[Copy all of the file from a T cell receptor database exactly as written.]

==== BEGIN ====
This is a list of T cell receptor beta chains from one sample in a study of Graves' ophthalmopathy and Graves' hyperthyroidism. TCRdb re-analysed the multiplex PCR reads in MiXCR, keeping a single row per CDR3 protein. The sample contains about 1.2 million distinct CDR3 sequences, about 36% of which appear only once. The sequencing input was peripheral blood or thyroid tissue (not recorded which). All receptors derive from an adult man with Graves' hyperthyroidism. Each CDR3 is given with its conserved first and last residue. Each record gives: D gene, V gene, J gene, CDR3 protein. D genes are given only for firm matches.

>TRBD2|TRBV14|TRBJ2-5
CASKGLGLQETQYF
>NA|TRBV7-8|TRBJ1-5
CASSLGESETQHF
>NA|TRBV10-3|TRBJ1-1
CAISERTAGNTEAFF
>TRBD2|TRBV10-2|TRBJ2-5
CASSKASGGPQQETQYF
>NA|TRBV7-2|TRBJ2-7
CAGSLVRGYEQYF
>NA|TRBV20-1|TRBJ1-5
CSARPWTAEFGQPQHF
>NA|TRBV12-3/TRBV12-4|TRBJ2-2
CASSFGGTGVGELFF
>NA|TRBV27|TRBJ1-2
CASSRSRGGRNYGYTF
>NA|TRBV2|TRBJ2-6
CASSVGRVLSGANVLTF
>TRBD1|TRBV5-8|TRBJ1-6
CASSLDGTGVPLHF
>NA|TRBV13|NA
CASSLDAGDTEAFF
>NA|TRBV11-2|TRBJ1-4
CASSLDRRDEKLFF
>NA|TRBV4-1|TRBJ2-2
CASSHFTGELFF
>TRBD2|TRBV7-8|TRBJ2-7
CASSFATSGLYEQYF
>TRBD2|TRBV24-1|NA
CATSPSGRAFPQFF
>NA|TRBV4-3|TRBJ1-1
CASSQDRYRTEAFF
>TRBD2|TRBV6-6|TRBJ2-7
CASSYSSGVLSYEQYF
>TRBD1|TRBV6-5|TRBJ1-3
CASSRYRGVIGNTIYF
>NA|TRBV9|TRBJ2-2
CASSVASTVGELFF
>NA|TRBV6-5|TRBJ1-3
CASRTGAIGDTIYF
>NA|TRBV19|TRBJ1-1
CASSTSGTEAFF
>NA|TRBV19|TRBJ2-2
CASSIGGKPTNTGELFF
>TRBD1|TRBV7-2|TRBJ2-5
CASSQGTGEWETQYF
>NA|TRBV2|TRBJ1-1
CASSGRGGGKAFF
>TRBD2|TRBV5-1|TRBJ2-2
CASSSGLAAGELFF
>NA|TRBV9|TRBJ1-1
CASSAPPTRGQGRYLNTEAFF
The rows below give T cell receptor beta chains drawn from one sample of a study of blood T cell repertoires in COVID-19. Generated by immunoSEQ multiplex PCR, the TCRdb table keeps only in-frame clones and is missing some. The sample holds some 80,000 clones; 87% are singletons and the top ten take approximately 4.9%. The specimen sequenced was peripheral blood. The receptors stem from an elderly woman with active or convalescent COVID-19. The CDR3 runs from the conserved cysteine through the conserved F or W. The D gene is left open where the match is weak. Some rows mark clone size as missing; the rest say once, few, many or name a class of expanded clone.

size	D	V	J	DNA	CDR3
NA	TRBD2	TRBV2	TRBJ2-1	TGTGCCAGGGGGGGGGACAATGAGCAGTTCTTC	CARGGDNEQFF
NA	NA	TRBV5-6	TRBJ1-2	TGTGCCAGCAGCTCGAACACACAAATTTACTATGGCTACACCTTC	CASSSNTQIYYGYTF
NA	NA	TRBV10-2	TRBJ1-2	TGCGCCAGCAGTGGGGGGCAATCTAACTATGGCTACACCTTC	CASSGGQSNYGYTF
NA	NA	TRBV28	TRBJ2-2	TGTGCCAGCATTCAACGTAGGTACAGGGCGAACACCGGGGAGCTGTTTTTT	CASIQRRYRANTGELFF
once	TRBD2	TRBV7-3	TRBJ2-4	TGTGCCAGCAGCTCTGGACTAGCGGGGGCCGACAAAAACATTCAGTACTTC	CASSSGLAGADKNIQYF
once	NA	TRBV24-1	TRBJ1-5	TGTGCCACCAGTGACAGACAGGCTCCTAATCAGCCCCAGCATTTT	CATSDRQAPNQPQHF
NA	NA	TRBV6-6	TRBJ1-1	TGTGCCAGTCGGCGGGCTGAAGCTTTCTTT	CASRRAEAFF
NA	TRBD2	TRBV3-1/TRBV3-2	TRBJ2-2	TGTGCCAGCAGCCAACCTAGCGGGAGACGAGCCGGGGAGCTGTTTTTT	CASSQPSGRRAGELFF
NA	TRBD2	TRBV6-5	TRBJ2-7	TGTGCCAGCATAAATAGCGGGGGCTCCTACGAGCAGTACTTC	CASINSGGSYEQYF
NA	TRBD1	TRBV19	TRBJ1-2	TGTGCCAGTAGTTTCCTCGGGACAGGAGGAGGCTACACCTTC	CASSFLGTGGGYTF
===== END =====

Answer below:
This is a list of T cell receptor beta chains from one sample in a study of Graves' ophthalmopathy and Graves' hyperthyroidism. TCRdb re-analysed the multiplex PCR reads in MiXCR, keeping a single row per CDR3 protein. The sample contains about 1.2 million distinct CDR3 sequences, about 36% of which appear only once. The sequencing input was peripheral blood or thyroid tissue (not recorded which). All receptors derive from an adult man with Graves' hyperthyroidism. Each CDR3 is given with its conserved first and last residue. Each record gives: D gene, V gene, J gene, CDR3 protein. D genes are given only for firm matches.

>TRBD2|TRBV14|TRBJ2-5
CASKGLGLQETQYF
>NA|TRBV7-8|TRBJ1-5
CASSLGESETQHF
>NA|TRBV10-3|TRBJ1-1
CAISERTAGNTEAFF
>TRBD2|TRBV10-2|TRBJ2-5
CASSKASGGPQQETQYF
>NA|TRBV7-2|TRBJ2-7
CAGSLVRGYEQYF
>NA|TRBV20-1|TRBJ1-5
CSARPWTAEFGQPQHF
>NA|TRBV12-3/TRBV12-4|TRBJ2-2
CASSFGGTGVGELFF
>NA|TRBV27|TRBJ1-2
CASSRSRGGRNYGYTF
>NA|TRBV2|TRBJ2-6
CASSVGRVLSGANVLTF
>TRBD1|TRBV5-8|TRBJ1-6
CASSLDGTGVPLHF
>NA|TRBV13|NA
CASSLDAGDTEAFF
>NA|TRBV11-2|TRBJ1-4
CASSLDRRDEKLFF
>NA|TRBV4-1|TRBJ2-2
CASSHFTGELFF
>TRBD2|TRBV7-8|TRBJ2-7
CASSFATSGLYEQYF
>TRBD2|TRBV24-1|NA
CATSPSGRAFPQFF
>NA|TRBV4-3|TRBJ1-1
CASSQDRYRTEAFF
>TRBD2|TRBV6-6|TRBJ2-7
CASSYSSGVLSYEQYF
>TRBD1|TRBV6-5|TRBJ1-3
CASSRYRGVIGNTIYF
>NA|TRBV9|TRBJ2-2
CASSVASTVGELFF
>NA|TRBV6-5|TRBJ1-3
CASRTGAIGDTIYF
>NA|TRBV19|TRBJ1-1
CASSTSGTEAFF
>NA|TRBV19|TRBJ2-2
CASSIGGKPTNTGELFF
>TRBD1|TRBV7-2|TRBJ2-5
CASSQGTGEWETQYF
>NA|TRBV2|TRBJ1-1
CASSGRGGGKAFF
>TRBD2|TRBV5-1|TRBJ2-2
CASSSGLAAGELFF
>NA|TRBV9|TRBJ1-1
CASSAPPTRGQGRYLNTEAFF
The rows below give T cell receptor beta chains drawn from one sample of a study of blood T cell repertoires in COVID-19. Generated by immunoSEQ multiplex PCR, the TCRdb table keeps only in-frame clones and is missing some. The sample holds some 80,000 clones; 87% are singletons and the top ten take approximately 4.9%. The specimen sequenced was peripheral blood. The receptors stem from an elderly woman with active or convalescent COVID-19. The CDR3 runs from the conserved cysteine through the conserved F or W. The D gene is left open where the match is weak. Some rows mark clone size as missing; the rest say once, few, many or name a class of expanded clone.

size	D	V	J	DNA	CDR3
NA	TRBD2	TRBV2	TRBJ2-1	TGTGCCAGGGGGGGGGACAATGAGCAGTTCTTC	CARGGDNEQFF
NA	NA	TRBV5-6	TRBJ1-2	TGTGCCAGCAGCTCGAACACACAAATTTACTATGGCTACACCTTC	CASSSNTQIYYGYTF
NA	NA	TRBV10-2	TRBJ1-2	TGCGCCAGCAGTGGGGGGCAATCTAACTATGGCTACACCTTC	CASSGGQSNYGYTF
NA	NA	TRBV28	TRBJ2-2	TGTGCCAGCATTCAACGTAGGTACAGGGCGAACACCGGGGAGCTGTTTTTT	CASIQRRYRANTGELFF
once	TRBD2	TRBV7-3	TRBJ2-4	TGTGCCAGCAGCTCTGGACTAGCGGGGGCCGACAAAAACATTCAGTACTTC	CASSSGLAGADKNIQYF
once	NA	TRBV24-1	TRBJ1-5	TGTGCCACCAGTGACAGACAGGCTCCTAATCAGCCCCAGCATTTT	CATSDRQAPNQPQHF
NA	NA	TRBV6-6	TRBJ1-1	TGTGCCAGTCGGCGGGCTGAAGCTTTCTTT	CASRRAEAFF
NA	TRBD2	TRBV3-1/TRBV3-2	TRBJ2-2	TGTGCCAGCAGCCAACCTAGCGGGAGACGAGCCGGGGAGCTGTTTTTT	CASSQPSGRRAGELFF
NA	TRBD2	TRBV6-5	TRBJ2-7	TGTGCCAGCATAAATAGCGGGGGCTCCTACGAGCAGTACTTC	CASINSGGSYEQYF
NA	TRBD1	TRBV19	TRBJ1-2	TGTGCCAGTAGTTTCCTCGGGACAGGAGGAGGCTACACCTTC	CASSFLGTGGGYTF